The following is an excerpt from: An immense world: how animal senses reveal the hidden realms around us by Ed Yong.
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An immense world: how animal senses reveal the hidden realms around us
In the 1880s, John Lubbock—banker, archaeologist, scholar—split a beam of light with a prism and shone the resulting rainbow on ants. The ants ran away from the light. But Lubbock noted that they also fled from an area just beyond the violet end of the rainbow, which looked dark to his eyes. However, this area was not dark to the ants. It was bathed in ultraviolet – literally “beyond violet” in Latin. Ultraviolet (or UV) light has wavelengths from 10 to 400 nanometers. It is largely invisible to humans, but should be “visible to the ants as a distinct and distinct color (of which we can form no idea),” Lubbock wrote presciently. “It seems that the colors of objects and the general aspect of nature must have a very different appearance to them than what it does to us.”
At the time, some scientists believed that animals are color blind or see the same spectrum as we do. Lubbock showed that ants are exceptional. Half a century later, bees and whitefish were also found to see ultraviolet. The story changed: some animals can see colors that we can’t, but the ability must be very rare. But after another half century, in the 1980s, researchers showed that many birds, reptiles, fish and insects have UV-sensitive photoreceptors. The story changed again: UV vision exists in many groups of animals, but not in mammals. Still wrong: In 1991, Gerald Jacobs and Jay Neitz showed that mice, rats and gerbils have a short cone that is attuned to UV. Okay, fine, mammals can have UV vision, but only small ones like rodents and bats. Not so: In the 2010s, Glen Jeffery discovered that reindeer, dogs, cats, pigs, cows, ferrets and many other mammals can detect UV with their short blue cones. They probably see UV as a deep shade of blue rather than a distinct color, but they can still feel it. Some people can do that too.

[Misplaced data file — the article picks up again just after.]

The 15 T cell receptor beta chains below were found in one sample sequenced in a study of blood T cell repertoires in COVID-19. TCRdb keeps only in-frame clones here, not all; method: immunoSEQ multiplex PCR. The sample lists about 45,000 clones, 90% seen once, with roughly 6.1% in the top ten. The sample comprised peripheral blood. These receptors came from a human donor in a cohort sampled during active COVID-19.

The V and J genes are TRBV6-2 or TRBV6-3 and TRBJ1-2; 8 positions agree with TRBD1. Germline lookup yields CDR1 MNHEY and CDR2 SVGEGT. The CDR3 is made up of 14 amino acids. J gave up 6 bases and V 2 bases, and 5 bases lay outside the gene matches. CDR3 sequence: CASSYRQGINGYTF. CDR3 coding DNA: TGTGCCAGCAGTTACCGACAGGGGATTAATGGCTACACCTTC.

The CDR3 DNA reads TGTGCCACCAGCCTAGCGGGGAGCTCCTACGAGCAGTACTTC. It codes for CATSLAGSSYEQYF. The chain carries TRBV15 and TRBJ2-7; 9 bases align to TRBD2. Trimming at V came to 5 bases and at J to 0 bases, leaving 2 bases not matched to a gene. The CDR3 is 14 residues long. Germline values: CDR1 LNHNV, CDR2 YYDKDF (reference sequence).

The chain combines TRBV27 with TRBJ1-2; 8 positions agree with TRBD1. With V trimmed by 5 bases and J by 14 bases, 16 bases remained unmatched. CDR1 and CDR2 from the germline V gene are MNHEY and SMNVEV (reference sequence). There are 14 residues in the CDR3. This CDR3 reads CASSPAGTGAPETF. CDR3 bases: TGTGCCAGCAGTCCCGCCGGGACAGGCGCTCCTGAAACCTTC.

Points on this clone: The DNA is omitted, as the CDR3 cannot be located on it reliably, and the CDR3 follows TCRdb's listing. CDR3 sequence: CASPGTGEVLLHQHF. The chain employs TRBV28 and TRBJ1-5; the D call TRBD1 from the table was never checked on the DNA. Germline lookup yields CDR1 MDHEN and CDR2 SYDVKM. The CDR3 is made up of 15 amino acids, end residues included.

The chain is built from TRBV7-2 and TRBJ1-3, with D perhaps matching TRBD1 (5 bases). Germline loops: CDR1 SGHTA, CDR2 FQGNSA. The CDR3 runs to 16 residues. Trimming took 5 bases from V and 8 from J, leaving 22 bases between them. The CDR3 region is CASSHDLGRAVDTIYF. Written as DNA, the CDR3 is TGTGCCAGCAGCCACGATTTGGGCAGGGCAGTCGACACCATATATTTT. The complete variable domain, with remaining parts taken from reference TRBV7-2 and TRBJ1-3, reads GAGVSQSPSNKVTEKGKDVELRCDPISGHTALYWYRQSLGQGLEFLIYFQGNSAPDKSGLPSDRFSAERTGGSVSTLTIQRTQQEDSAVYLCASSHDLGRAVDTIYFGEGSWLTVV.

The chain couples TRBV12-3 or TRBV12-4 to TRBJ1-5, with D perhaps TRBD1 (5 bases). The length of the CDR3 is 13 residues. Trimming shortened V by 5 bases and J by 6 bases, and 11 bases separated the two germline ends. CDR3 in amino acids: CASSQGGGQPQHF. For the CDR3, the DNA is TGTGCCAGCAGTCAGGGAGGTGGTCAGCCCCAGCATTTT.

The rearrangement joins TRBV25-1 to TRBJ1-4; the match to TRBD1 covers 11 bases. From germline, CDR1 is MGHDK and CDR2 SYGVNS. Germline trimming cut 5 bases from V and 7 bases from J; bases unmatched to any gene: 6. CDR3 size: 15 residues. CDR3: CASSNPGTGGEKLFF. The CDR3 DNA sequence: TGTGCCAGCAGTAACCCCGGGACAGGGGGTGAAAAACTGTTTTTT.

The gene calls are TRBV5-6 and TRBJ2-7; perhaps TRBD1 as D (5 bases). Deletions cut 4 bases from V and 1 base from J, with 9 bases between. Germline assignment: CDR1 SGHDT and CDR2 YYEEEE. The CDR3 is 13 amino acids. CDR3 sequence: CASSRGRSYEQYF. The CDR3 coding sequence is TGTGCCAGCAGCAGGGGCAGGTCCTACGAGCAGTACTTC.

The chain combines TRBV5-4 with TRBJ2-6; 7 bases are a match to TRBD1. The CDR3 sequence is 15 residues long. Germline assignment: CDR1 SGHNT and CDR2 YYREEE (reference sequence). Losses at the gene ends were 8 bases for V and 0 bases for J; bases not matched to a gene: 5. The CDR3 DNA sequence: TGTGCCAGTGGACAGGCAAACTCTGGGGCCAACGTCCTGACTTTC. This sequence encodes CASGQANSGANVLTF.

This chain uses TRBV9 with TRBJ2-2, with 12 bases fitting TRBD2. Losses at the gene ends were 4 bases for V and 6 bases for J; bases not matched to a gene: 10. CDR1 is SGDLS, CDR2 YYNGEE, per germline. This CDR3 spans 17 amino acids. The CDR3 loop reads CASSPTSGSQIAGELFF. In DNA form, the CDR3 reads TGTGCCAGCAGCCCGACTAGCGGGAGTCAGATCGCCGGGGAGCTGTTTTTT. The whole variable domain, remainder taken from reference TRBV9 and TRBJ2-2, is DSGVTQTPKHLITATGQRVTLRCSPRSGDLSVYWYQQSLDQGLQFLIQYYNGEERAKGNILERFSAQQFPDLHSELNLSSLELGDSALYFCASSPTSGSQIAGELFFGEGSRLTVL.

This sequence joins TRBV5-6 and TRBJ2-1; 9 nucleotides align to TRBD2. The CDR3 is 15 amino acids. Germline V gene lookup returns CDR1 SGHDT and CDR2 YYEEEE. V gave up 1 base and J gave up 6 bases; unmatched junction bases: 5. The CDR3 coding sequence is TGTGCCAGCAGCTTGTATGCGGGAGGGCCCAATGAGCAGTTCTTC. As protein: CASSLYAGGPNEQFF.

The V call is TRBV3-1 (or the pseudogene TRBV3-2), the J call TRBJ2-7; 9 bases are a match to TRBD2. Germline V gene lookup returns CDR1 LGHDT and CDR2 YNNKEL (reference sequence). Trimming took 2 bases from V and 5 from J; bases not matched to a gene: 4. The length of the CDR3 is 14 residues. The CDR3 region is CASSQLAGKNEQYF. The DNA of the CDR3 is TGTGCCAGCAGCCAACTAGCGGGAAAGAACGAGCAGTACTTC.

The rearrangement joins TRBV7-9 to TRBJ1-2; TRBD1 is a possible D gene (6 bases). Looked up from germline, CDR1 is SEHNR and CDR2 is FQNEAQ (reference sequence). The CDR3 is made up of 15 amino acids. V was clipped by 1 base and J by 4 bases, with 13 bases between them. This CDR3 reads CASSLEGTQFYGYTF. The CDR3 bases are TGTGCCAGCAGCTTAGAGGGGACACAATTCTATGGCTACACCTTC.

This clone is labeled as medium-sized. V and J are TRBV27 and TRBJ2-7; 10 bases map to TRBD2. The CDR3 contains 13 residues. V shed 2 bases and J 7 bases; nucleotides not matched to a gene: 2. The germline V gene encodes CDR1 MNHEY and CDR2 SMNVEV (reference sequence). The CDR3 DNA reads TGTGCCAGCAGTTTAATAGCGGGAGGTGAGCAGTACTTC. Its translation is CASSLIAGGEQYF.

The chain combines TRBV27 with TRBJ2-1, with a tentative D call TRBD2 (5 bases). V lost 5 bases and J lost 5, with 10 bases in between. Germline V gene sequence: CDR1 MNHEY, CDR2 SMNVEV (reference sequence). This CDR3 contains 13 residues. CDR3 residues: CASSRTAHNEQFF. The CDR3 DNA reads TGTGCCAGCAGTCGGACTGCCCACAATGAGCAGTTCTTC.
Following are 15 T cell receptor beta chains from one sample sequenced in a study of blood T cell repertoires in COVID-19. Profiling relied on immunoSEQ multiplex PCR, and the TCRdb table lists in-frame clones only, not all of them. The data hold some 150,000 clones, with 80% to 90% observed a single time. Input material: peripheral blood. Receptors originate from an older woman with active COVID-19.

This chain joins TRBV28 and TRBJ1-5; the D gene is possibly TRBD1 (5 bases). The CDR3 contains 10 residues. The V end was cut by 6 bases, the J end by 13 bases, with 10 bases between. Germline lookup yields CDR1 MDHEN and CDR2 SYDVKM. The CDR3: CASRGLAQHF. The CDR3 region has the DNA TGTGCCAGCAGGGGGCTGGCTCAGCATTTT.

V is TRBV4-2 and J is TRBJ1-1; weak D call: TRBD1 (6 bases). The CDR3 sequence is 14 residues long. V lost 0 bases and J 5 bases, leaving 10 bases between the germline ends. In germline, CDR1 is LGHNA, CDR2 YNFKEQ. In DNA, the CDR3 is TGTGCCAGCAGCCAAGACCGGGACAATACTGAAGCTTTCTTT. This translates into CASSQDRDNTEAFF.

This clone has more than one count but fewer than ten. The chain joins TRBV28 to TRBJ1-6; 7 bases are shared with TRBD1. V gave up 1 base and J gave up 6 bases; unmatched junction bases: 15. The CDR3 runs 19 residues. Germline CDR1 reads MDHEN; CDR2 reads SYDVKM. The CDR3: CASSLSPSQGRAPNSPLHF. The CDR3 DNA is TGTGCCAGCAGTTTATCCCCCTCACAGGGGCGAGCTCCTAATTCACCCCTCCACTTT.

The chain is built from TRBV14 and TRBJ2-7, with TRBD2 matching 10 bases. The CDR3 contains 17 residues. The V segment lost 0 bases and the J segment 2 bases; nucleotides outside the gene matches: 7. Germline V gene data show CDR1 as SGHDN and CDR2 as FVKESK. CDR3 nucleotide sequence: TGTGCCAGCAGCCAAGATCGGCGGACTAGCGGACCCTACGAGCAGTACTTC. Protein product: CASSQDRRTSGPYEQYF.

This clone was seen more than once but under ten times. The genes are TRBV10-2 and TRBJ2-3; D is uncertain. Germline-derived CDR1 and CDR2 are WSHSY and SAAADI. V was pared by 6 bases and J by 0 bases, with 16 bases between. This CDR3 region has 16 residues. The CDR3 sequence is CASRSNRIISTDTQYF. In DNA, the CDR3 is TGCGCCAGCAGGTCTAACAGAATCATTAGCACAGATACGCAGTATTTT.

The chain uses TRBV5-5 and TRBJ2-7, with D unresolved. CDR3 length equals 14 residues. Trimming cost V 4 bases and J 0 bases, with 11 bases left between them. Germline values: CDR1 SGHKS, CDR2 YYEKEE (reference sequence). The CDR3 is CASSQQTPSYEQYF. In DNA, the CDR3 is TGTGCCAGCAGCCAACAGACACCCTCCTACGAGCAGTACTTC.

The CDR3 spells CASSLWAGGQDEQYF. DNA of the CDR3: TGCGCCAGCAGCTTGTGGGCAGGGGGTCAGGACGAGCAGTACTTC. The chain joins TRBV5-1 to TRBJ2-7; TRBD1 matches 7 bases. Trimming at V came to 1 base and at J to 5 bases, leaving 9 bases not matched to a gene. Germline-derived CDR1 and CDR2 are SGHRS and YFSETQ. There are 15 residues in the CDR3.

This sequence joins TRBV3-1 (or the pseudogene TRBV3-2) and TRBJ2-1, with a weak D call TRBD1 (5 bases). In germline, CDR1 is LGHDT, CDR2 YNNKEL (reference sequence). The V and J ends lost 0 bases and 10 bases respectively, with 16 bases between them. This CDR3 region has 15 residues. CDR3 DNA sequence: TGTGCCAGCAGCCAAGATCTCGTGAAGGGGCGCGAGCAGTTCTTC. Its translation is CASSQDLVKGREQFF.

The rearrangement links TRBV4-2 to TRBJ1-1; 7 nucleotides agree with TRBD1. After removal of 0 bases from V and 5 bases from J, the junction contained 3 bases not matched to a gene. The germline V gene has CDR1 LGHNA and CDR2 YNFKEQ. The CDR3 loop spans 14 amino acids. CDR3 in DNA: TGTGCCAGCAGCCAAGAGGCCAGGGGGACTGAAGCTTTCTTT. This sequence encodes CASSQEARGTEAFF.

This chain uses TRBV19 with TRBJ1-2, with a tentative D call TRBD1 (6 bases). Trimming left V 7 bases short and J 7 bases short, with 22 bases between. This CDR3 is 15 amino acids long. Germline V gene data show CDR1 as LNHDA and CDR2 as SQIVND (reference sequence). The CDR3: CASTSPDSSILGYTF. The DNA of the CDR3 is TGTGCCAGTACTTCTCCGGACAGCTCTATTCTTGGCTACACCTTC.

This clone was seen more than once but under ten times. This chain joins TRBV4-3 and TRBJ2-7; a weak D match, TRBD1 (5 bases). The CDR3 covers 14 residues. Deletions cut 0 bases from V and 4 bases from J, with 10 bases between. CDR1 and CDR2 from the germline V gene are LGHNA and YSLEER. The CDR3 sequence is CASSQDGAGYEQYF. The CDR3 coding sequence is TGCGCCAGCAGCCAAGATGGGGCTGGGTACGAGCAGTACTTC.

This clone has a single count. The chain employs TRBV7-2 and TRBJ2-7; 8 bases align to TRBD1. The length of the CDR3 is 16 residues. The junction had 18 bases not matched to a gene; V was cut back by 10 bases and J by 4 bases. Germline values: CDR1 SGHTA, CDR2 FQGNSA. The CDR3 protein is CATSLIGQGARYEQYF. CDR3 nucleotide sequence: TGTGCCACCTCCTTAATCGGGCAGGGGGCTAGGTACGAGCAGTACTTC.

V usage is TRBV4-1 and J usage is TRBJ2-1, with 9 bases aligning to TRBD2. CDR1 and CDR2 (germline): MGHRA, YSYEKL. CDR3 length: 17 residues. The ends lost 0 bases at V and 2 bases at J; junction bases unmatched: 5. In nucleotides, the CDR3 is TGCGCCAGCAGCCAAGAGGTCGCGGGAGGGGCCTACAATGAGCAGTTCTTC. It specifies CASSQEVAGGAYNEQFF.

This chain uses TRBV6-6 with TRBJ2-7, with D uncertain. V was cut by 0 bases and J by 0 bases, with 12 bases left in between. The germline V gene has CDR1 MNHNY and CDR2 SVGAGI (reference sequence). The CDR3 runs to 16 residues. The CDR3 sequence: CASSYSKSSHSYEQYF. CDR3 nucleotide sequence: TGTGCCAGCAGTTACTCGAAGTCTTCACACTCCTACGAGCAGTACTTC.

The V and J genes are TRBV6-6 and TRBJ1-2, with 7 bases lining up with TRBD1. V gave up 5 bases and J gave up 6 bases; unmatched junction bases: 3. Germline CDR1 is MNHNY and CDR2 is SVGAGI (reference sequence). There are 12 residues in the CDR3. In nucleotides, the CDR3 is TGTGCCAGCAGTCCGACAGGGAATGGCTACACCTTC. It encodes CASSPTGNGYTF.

The millions of ways animals feel the world
Our lenses usually block UV, but people who have lost their lenses through surgery or accidents may perceive UV as whitish blue. This happened to the painter Claude Monet, who lost his left lens at the age of 82. He started seeing the UV light reflecting off water lilies and started painting them whitish blue instead of white. Other than Monet, most people can’t see UV, which probably explains why scientists were so eager to believe the ability was rare. In fact, the opposite is true. Most animals that can see color can see UV. It’s the norm, and we’re the crazy ones.
Ultraviolet vision is So omnipresent That a lot from nature should They look different from most other animals.* Water scatters UV light, creating an ultraviolet fog in the environment that makes it easier for fish to see minuscule UV-absorbing plankton. Rodents can easily see the dark silhouettes of birds against the UV-rich sky. Reindeer can quickly distinguish mosses and lichens, which reflect little UV, on a hill covered with UV-reflecting snow. I could go on.
I am going on. Flowers use dramatic UV patterns to advertise their wares to pollinators. Sunflowers, marigolds and black-eyed Susans all look uniformly colored to human eyes, but bees can spot the UV spots at the base of their petals, which form vibrant florets. Usually these shapes are guides that indicate the position of nectar. Sometimes they are traps. Crab spiders lurk on flowers to ambush pollinators. To us, these spiders seem to match the colors of their chosen flowers, and they have long been treated as masters of camouflage. But they reflect so much UV that they are very noticeable to a bee, which makes the flowers they sit on much more attractive. Rather than stand out, some of them attract their UV-sensitive prey by standing out.